Welcome back to another Friday roundup. If you’re on the East Coast, stay dry and inside as Tropical Storm Elsa passes through—the storm was preceded by intense rains that have already left some portions of the Eastern Seaboard underwater.
Here’s what you need to know today:
The lawsuit holding up the SoHo rezoning is tossed out
A lawsuit claiming that Uniform Land Use Review Procedure (ULURP) meetings for Manhattan’s NoHo and SoHo neighborhood rezonings couldn’t be held virtually has been dismissed, potentially paving the way for certification before the end of this year (and before the City Council turns over). Concerns that the ULURP process was being rushed, and that the community was insufficiently informed about the 56-block rezoning, which would raise height caps across both neighborhoods and increase housing density, were dismissed by a judge on Wednesday. The collection of community groups who first raised the suit are still considering whether to appeal.
H/t to The Real Deal
New York was left underwater after yesterday’s torrential rainfall
Videos of straphangers wading through waist-deep sewage to reach subway trains, flooded apartment buildings, and cars stranded in washed-out streets went viral last night as torrential rains swept through New York City. Most heavily affected were uptown Manhattan subway stations, which were overwhelmed thanks to a combination of backed-up drains and water pouring in from the street. The egregious footage prompted online commentators to ask how something like this could have happened in the wake of Hurricane Sandy in 2012, when the MTA was tasked with floodproofing the transit system.
H/t to the New York Times
Forensic Architecture and Edward Snowden partner to bring a spyware maker to light
Art and architecture collective Forensic Architecture and Edward Snowden have teamed up to shine the spotlight on NSO Group, an Israeli cybersecurity company that produces spyware capable of accessing anything on a target’s phone and even recording them through the camera and microphone. To that end, the partnership has produced the online platform Digital Violence that tracks the use of the aforementioned spyware, Pegasus, as well as interviews with cybersecurity researchers and targets of these hacks.
H/t to Artnet News
Bruner/Cott Architects completes the new Children’s Museum & Theatre of Maine in Portland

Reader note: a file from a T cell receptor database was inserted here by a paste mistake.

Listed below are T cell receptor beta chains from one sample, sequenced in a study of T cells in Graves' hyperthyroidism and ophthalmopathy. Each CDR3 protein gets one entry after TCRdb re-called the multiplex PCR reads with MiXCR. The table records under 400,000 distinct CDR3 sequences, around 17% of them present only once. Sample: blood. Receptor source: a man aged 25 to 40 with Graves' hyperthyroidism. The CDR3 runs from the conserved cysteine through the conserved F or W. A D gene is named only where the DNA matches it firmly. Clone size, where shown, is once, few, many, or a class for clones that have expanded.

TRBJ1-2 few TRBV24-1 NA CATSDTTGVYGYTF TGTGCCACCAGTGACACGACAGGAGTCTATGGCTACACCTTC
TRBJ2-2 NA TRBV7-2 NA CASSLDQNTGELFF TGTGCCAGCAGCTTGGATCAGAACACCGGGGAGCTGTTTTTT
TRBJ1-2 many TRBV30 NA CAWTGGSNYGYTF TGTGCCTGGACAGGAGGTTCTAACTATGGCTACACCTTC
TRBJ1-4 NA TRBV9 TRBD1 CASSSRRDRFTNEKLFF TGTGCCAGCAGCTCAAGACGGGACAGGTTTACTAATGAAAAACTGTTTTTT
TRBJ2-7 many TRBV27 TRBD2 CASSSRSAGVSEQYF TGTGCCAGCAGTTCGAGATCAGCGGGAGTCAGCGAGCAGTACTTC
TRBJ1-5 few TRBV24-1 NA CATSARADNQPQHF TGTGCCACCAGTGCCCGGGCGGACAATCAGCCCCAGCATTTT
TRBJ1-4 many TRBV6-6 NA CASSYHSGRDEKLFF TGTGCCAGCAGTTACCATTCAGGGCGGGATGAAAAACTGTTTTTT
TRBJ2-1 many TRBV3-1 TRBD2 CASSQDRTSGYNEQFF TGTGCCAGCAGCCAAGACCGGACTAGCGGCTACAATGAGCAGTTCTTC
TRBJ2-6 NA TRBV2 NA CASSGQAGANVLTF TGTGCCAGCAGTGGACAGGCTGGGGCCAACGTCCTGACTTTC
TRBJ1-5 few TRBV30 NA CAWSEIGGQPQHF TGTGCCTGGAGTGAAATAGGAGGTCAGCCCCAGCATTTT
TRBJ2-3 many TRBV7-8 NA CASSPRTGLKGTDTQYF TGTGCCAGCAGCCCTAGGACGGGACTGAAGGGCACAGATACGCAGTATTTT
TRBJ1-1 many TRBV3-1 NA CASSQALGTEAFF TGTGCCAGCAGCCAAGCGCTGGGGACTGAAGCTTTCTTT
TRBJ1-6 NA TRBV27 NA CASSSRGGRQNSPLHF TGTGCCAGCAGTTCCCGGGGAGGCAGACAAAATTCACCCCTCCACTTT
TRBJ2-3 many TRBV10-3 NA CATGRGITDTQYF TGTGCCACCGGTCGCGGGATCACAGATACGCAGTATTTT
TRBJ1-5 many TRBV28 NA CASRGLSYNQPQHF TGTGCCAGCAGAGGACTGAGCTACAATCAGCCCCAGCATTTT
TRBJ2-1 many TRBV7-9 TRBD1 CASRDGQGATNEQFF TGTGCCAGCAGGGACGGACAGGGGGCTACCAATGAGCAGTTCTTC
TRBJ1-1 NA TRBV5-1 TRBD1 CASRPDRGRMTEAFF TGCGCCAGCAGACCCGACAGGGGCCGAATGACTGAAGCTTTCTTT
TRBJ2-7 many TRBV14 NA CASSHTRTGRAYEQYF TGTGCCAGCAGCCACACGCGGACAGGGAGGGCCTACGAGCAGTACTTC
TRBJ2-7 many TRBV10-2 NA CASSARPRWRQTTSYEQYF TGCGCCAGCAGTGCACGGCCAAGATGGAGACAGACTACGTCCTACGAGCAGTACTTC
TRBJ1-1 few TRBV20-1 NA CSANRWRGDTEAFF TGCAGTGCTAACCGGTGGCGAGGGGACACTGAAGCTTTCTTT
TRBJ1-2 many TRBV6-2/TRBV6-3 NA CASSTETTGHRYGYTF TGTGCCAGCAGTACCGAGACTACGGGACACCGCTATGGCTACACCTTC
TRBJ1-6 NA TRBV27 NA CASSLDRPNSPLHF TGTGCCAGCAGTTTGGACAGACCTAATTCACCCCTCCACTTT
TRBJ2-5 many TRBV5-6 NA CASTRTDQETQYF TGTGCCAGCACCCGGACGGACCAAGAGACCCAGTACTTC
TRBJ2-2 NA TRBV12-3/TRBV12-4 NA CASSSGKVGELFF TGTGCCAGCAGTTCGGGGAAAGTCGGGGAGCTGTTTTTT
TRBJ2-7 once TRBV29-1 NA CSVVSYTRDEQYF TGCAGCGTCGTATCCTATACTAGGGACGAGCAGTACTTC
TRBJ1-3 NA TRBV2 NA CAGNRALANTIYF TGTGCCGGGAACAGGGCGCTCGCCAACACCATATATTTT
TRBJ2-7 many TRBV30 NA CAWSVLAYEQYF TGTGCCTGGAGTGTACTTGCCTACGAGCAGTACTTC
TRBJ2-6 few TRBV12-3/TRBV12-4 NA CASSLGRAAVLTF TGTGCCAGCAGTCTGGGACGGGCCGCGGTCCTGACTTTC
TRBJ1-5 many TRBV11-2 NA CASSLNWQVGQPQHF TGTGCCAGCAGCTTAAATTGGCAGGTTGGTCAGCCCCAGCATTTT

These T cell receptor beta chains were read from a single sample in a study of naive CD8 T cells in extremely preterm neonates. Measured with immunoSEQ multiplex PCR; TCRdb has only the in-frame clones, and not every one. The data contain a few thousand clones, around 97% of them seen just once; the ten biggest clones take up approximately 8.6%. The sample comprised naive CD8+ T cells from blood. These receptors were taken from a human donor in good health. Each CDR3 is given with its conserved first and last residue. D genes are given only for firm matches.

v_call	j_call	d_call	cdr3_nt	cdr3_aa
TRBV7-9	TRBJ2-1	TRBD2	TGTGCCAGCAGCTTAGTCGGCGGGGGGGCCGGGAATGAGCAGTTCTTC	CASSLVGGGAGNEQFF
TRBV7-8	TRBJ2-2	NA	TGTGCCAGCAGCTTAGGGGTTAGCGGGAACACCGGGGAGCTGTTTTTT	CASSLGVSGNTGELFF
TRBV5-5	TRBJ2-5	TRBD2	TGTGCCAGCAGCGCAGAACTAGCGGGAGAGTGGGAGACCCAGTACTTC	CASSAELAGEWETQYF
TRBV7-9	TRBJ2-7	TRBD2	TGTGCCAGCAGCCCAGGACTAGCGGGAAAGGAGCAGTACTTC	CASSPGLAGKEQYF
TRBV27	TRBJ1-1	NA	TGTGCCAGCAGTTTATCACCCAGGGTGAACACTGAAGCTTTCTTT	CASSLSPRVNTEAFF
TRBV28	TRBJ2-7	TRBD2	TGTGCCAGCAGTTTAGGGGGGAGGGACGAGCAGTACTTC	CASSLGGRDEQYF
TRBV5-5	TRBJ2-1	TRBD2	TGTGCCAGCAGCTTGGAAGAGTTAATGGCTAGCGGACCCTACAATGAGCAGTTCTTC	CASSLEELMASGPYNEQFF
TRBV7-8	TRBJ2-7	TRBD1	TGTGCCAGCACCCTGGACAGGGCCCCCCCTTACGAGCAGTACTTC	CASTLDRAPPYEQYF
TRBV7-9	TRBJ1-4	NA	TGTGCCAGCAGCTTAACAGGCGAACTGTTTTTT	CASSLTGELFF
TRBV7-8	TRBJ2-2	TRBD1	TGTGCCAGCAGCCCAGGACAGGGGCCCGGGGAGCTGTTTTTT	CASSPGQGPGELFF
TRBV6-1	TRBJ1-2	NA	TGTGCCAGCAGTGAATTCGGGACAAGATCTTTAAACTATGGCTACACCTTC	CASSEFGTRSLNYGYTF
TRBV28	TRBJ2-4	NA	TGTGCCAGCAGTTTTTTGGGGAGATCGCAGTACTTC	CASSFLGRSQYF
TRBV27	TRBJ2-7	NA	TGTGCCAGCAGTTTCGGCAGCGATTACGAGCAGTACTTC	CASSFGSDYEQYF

Bruner/Cott Architects has completed the new, 30,000-square-foot Children’s Museum & Theatre of Maine in Portland, Maine, a new home for the institution more than 25 years in the making. The building’s solid massing and eclectic glass and metal shingled facade are references to the area’s industrial heritage—the building rose atop what used to be a rail yard, and brownfield remediation was required at the site before construction. Inside, the museum features exhibits, a STEM lab, a 100-seat theater, a makerspace, and more. The museum opened to the public on June 24.
Knight Architects submits plans for a flipping footbridge in London’s Canary Wharf
Knight Architects has formally submitted plans for a new pedestrian bridge in Canary Wharf, London, made up of two 114-foot-long steel spans—and one of them can flip up to allow for ship traffic to pass through. Designed for the London Borough of Tower Hamlets to connect to the rapidly growing Isle of Dogs, the sleek structure, if approved, could become one of the busiest footbridges in the city according to the designers.
H/t to the Architects’ Journal
Hauser & Wirth shows off Eduardo Chillida’s architectural sculptures in Somerset, England
Hauser & Wirth Somerset is currently displaying a blockbuster retrospective of the late Eduardo Chillida’s sculptures, which span a gamut of materials from clay to Cor-ten steel. The Basque artist’s large, public sculptures are most appreciated on the gallery’s grounds, where they can be approached from every angle. Eduardo Chillida is currently on display through January 3, 2022.
H/t to Dezeen